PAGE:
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Data transfer protocols.
V.G. Cerf. May 1971.

 
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Network Working Group V. Cerf Request for Comments #163 19 May 71 NIC #6775 UCLA - NMC Categories: D.7 Computer Science Updates: None Obsoletes: None DATA TRANSFER PROTOCOLS This is an informal statement of material discussed at the SJCC. There are two peoblems. 1. Movement of data from one site to another. 2. Interpretation of the data at receiving site. The first task (1) requires a simple protocol which accomplishes the following 1) Standard connection procedure for connecting transmitting and receiving processes 2) Standard packaging which allows network to collect the transmitted data stream in the right order and know when the end of the file has been reached. Standard Connection Procedure Suppose every HOST has a process charged with the responsibility of sending and receiving files between -HOSTS-(processes?)[The Data Manager]. If the Data Manager offers to listen on a given socket for file xmt requests, then ICP is sufficient to establish a connection between a serving Data Manager and a using process. We have completely avoided the discussion of data interpretation, and also the problem of control. For instance, we have not said how a process can ask the Data Manager to send a file of a par- ticular name, nor how to end the transmission of a file. This is deferred for later. Another desirable ability is to have processes transmit files to each other independent of the HOST Data Manager. ICP should suffice, for the creation of a full duplex connection. File naming, and format interpretation are left to the individual process to solve. It is of interest to note that files need not have names. If two processes are connected, then the file name is in a sense implicit in the sending and receiving socket pair. One imagines, however, that [Page 1]
connections with Data Managers for the purpose of file transmission are too transient to serve as permanent file names, so information about file name will be needed by the Data Manager. This information could be supplied either embedded in the file transmission data stream, or supplied over a separate control connection established at ICP time. It seems reasonable that a Data Manager have a network-wide, fixed socket number on which it is listening to service data transmission requests.* In this sense, it acts much like the Network Logger. For inter-process file transmission, less rigidity seems called for, and we can leave such decisions to the individual peocesses communicating with each other. Public processes at serving HOSTS could have known (nia NIC?) sockets over which file transmission is acceptable. Standard Packaging We naively imagine that very little in the way of formatting is needed to move data across the connection. A few bits (8?) at the beginning of transmission could specify the formatting protocol (e.g. arbitrary bit string until connection closed, count field + data, break chars, etc.) Depending on the selected format mode, the appropriate control bits will or will not appear interspersed betweeen the data bits. Message boundaries are totally transparent. A way of ending the file, possibly without closing the connection, is useful, although closing the connection after the RFNM from final "record" sent is received by the sending process might be adequate (sufficient, but not palatable?) ---- *ICP causes sockets to be dynamically assigned for the ensuing conversation (which might be all 1-way). [Page 2]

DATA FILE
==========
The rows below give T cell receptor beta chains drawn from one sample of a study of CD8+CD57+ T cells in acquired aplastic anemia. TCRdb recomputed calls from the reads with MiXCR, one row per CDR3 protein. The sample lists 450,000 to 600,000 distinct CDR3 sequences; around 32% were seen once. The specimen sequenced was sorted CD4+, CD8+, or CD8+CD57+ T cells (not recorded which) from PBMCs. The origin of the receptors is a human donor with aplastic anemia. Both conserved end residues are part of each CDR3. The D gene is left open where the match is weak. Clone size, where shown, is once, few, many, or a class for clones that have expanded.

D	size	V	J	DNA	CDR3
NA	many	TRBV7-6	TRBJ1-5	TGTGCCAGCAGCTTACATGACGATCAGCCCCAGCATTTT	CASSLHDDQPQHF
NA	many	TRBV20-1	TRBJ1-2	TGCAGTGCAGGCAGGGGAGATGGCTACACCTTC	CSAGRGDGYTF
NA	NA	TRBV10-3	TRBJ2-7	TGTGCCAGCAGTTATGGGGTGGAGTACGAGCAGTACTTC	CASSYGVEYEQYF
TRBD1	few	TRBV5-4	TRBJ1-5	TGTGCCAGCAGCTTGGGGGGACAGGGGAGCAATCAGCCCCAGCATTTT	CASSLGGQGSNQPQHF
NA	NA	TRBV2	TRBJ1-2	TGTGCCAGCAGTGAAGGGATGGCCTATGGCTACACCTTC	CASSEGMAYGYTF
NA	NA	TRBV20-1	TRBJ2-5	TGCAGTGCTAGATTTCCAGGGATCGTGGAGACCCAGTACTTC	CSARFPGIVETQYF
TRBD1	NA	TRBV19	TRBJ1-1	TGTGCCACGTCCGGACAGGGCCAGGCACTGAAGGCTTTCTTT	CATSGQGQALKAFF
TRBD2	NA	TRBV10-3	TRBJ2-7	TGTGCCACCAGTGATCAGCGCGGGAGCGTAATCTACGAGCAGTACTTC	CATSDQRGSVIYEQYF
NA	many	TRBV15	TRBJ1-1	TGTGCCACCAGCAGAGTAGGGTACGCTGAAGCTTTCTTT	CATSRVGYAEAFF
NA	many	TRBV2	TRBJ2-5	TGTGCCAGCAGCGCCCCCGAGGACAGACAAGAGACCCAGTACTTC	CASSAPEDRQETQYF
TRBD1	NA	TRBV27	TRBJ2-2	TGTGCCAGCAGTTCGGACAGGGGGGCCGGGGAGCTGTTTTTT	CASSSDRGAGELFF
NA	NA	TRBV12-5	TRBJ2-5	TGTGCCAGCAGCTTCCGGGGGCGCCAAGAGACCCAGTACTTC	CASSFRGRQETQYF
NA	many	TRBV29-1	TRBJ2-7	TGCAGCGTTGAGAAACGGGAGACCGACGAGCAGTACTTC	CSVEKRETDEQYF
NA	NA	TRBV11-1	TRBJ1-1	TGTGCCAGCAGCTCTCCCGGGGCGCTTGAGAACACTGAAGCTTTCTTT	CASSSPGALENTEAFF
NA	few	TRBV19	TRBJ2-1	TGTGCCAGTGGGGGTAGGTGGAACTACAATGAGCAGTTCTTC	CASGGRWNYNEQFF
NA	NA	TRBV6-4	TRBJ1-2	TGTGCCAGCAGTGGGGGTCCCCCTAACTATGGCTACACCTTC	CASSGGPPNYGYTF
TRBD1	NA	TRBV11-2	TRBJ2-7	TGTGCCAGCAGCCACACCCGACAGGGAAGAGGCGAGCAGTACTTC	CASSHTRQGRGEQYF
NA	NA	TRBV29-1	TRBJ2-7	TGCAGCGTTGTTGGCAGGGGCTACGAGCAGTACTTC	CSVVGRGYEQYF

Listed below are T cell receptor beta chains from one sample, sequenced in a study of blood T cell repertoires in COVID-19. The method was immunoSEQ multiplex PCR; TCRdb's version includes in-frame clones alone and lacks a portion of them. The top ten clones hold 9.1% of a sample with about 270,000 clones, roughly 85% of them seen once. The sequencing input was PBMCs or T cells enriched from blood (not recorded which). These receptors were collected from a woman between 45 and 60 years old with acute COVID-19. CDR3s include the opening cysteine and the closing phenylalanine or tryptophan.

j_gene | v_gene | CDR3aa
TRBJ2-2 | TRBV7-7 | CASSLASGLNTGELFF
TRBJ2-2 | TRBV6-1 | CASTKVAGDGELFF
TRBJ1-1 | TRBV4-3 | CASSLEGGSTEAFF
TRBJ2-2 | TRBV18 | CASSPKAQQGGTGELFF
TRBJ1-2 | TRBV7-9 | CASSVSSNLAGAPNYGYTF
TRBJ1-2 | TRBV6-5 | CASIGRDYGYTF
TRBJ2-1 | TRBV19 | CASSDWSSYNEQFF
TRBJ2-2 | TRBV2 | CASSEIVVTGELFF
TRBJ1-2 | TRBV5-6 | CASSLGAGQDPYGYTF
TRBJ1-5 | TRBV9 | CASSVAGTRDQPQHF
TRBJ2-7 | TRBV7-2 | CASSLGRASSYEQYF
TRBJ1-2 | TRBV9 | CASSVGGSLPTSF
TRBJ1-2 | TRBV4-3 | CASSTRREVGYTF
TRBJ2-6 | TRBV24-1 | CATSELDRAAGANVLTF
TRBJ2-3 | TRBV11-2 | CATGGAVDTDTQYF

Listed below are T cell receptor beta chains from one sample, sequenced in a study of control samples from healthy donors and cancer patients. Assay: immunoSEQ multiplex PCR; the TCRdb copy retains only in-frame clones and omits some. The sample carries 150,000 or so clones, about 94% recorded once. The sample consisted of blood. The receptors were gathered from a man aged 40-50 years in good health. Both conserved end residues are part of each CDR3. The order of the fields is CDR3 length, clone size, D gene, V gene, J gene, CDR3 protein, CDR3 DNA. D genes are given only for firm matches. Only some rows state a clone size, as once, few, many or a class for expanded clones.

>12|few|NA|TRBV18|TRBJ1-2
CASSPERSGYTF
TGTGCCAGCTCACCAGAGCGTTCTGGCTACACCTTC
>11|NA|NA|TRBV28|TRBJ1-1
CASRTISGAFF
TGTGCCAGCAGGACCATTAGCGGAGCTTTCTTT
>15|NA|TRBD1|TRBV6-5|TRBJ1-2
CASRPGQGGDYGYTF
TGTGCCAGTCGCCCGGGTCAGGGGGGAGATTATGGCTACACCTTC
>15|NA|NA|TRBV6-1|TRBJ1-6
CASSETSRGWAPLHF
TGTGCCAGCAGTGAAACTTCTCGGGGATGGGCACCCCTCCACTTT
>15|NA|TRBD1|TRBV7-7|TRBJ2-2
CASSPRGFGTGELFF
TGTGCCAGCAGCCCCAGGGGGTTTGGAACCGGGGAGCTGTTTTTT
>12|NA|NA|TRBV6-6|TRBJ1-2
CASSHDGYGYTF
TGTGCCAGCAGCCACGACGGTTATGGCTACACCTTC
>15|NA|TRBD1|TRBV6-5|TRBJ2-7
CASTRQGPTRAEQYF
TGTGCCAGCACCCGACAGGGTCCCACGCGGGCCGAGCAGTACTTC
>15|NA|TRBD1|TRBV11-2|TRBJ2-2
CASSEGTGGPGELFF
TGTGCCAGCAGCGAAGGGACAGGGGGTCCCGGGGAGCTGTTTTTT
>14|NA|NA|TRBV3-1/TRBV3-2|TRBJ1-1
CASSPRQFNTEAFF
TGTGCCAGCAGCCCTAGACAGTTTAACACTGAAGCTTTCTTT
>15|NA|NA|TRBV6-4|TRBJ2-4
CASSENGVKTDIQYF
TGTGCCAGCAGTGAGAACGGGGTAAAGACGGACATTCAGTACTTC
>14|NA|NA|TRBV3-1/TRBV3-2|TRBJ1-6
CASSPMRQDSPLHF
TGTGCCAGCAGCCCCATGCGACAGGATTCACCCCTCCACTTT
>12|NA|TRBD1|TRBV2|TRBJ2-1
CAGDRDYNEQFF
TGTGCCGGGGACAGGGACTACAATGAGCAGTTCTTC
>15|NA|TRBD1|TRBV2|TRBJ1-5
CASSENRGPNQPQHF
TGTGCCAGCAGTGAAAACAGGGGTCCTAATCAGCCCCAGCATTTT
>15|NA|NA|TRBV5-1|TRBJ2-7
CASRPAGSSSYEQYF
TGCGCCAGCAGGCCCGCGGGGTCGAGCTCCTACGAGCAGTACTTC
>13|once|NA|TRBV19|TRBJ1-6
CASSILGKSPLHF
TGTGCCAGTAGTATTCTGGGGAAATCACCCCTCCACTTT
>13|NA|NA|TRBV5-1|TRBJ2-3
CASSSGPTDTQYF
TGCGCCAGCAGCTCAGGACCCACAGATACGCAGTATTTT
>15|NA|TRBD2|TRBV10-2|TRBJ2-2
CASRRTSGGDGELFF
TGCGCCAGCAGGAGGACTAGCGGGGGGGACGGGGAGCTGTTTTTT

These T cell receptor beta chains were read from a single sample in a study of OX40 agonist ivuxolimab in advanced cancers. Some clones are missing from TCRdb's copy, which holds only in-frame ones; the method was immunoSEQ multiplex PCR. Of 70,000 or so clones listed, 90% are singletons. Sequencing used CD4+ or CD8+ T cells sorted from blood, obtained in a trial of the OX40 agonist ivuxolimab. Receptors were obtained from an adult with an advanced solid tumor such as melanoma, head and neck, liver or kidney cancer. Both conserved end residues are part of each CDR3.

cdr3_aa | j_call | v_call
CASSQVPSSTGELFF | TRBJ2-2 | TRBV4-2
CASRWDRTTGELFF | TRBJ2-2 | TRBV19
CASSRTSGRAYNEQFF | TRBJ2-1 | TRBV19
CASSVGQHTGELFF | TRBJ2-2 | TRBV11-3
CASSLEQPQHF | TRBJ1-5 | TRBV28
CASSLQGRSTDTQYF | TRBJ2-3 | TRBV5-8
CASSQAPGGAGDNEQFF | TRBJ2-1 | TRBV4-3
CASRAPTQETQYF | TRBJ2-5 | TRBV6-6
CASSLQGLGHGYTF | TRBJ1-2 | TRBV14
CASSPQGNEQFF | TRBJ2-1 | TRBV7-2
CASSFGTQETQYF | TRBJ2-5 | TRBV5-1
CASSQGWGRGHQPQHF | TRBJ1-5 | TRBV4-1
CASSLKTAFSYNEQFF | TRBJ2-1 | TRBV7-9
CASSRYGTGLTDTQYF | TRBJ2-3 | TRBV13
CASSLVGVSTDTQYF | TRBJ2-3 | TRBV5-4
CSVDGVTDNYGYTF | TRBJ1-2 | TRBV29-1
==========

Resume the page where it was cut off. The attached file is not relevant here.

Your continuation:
Control A great many problems come up if the Data Manager serves as a part of the HOST filling system. For example, the Data Manager must know whether the process it is serving wants to send a file or receive one. In either case, some sort of file name + qualifiers (user ID, security codes, access requested, etc.) will be needed to resolve the usual access legality, and potential file name ambiguities. This information can be supplied either within a single full duplex data stream (1 per ICP request) established by a modified ICP for data transmission. The former seems simplier, sufficient, and immediately implementable. Data transmission between arbitrary processes probably does not need as much formal control protocol as process-to/from-DM (data Manager) connection. Ad hoc procedures can be established by trading information on previously established connections; regularity is nice, so perhaps a standard set of control protocols can be devised which work, regardless of the identity of the processes transmitting data. Control data must be formatted and probably identifiable by prefix codes so that unnecessary control information can be left out if desired. (I am thinking specifically of file names.) It remains to establish a set of format protocols which permit packaging of data and identification of control information. This should be the task of the renamed Data Transmission Committee. [ This RFC was put into machine readable form for entry ] [ into the online RFC archives by Simone Demmel 5/97 ] [Page 3]

   

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